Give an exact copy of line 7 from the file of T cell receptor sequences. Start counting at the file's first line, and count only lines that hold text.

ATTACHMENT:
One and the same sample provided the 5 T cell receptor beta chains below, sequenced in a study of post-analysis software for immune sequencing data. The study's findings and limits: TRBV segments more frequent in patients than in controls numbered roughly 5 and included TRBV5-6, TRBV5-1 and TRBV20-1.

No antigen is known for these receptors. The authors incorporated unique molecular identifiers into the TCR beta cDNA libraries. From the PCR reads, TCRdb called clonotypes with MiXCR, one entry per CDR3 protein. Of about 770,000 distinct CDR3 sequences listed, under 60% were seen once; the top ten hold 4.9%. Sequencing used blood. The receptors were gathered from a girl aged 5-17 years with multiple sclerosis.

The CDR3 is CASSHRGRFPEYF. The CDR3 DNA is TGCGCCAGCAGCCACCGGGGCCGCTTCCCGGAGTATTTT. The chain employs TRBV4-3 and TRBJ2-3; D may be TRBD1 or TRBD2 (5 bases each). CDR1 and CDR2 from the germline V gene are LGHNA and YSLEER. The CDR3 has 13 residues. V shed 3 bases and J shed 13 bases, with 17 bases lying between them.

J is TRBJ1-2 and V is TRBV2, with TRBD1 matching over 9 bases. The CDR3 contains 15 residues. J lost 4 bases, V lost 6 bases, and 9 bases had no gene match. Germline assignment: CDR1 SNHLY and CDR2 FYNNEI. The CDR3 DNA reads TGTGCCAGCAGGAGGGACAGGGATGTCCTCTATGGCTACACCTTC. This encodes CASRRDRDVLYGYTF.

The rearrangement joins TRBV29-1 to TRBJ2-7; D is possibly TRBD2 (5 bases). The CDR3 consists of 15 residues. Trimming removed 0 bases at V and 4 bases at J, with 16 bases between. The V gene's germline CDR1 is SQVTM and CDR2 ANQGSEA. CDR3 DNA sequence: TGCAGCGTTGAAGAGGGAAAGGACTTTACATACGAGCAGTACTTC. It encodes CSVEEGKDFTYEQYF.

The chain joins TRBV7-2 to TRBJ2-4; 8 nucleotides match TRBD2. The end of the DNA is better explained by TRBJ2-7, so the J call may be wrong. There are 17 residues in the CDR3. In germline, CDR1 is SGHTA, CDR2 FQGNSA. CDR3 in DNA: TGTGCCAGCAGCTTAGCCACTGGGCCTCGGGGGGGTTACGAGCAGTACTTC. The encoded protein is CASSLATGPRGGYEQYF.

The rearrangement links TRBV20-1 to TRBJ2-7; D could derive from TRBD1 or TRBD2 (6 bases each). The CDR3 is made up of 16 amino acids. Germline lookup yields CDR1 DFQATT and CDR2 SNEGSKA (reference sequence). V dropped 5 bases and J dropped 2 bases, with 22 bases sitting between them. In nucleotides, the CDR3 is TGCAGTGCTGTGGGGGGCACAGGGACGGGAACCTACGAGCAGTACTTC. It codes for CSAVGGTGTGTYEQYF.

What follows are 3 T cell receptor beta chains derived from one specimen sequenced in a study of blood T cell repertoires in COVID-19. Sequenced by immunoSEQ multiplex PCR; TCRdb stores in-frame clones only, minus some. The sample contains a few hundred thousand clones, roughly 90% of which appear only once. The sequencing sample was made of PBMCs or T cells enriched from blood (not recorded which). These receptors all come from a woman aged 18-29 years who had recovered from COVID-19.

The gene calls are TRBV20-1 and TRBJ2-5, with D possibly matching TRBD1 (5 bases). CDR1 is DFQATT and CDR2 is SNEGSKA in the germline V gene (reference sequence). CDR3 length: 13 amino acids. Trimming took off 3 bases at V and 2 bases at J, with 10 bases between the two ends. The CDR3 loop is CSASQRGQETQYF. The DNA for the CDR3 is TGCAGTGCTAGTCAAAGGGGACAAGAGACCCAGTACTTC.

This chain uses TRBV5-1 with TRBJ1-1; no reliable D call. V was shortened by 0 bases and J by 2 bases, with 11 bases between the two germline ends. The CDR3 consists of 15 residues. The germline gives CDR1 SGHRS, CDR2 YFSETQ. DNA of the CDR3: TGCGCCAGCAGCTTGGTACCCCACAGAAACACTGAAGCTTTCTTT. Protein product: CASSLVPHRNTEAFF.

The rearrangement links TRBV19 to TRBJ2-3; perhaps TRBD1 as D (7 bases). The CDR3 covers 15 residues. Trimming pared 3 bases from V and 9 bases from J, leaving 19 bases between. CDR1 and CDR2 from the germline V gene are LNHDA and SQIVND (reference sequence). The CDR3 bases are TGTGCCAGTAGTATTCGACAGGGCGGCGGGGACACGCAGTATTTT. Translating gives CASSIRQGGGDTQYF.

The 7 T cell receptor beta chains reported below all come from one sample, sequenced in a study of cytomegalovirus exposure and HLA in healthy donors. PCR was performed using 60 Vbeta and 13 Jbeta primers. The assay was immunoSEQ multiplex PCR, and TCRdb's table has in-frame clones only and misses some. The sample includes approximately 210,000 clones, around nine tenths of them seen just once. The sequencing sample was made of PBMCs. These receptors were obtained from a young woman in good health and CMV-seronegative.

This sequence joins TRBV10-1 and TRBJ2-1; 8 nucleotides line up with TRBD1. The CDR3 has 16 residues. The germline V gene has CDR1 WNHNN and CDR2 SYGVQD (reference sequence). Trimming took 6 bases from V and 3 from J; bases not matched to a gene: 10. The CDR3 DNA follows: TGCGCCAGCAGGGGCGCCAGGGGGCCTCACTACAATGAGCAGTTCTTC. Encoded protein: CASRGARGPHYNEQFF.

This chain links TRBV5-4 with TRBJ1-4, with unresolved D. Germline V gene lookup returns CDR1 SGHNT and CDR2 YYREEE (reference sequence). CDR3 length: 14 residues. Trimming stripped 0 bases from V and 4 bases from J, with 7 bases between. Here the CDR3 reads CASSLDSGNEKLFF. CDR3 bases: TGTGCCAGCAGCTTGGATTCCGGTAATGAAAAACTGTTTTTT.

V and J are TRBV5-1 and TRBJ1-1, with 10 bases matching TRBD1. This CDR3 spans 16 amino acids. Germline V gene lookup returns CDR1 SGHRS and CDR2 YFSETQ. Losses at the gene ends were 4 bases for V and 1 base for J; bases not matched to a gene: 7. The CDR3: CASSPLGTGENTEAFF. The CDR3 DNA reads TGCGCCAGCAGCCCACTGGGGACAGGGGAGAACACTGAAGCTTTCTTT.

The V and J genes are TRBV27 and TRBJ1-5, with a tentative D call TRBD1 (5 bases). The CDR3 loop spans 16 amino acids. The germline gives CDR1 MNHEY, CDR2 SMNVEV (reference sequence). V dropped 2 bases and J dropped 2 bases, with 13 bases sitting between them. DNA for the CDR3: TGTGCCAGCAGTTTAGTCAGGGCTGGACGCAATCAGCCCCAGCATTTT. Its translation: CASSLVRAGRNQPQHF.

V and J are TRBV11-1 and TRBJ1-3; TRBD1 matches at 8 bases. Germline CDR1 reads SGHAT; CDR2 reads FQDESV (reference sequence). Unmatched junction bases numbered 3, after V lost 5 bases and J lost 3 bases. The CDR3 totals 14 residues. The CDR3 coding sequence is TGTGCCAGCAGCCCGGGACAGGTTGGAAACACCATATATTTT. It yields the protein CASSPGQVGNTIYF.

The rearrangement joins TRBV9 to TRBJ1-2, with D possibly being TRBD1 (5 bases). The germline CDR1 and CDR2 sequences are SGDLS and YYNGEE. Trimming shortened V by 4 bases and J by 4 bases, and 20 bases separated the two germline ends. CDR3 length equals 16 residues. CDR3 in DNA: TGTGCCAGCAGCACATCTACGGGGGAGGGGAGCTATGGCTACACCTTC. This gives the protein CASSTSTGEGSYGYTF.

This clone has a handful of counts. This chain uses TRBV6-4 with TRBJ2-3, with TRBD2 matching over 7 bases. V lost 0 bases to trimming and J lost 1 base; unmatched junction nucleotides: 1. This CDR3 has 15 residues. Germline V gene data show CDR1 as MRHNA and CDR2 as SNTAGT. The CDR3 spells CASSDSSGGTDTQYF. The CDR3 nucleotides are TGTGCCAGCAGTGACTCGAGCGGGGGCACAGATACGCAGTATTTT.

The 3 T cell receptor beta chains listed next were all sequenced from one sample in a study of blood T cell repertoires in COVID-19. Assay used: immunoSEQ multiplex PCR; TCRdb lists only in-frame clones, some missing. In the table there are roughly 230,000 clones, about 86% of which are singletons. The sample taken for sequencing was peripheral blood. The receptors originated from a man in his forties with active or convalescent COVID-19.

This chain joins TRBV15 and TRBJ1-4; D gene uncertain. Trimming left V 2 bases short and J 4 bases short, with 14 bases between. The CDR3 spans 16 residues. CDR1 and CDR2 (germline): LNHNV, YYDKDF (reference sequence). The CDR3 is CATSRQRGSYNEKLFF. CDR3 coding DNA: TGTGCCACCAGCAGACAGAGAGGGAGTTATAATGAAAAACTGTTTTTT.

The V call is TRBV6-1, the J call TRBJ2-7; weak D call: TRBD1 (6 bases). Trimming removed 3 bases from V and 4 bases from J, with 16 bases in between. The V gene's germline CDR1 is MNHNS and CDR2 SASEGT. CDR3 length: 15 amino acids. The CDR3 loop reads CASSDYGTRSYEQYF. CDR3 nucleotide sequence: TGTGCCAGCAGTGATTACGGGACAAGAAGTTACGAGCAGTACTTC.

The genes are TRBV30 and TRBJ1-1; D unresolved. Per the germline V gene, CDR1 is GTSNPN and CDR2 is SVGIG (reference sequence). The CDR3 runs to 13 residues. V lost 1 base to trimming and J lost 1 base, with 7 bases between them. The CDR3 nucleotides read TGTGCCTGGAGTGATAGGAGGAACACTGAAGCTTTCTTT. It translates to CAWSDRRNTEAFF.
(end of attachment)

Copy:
The rearrangement links TRBV20-1 to TRBJ2-7; D could derive from TRBD1 or TRBD2 (6 bases each). The CDR3 is made up of 16 amino acids. Germline lookup yields CDR1 DFQATT and CDR2 SNEGSKA (reference sequence). V dropped 5 bases and J dropped 2 bases, with 22 bases sitting between them. In nucleotides, the CDR3 is TGCAGTGCTGTGGGGGGCACAGGGACGGGAACCTACGAGCAGTACTTC. It codes for CSAVGGTGTGTYEQYF.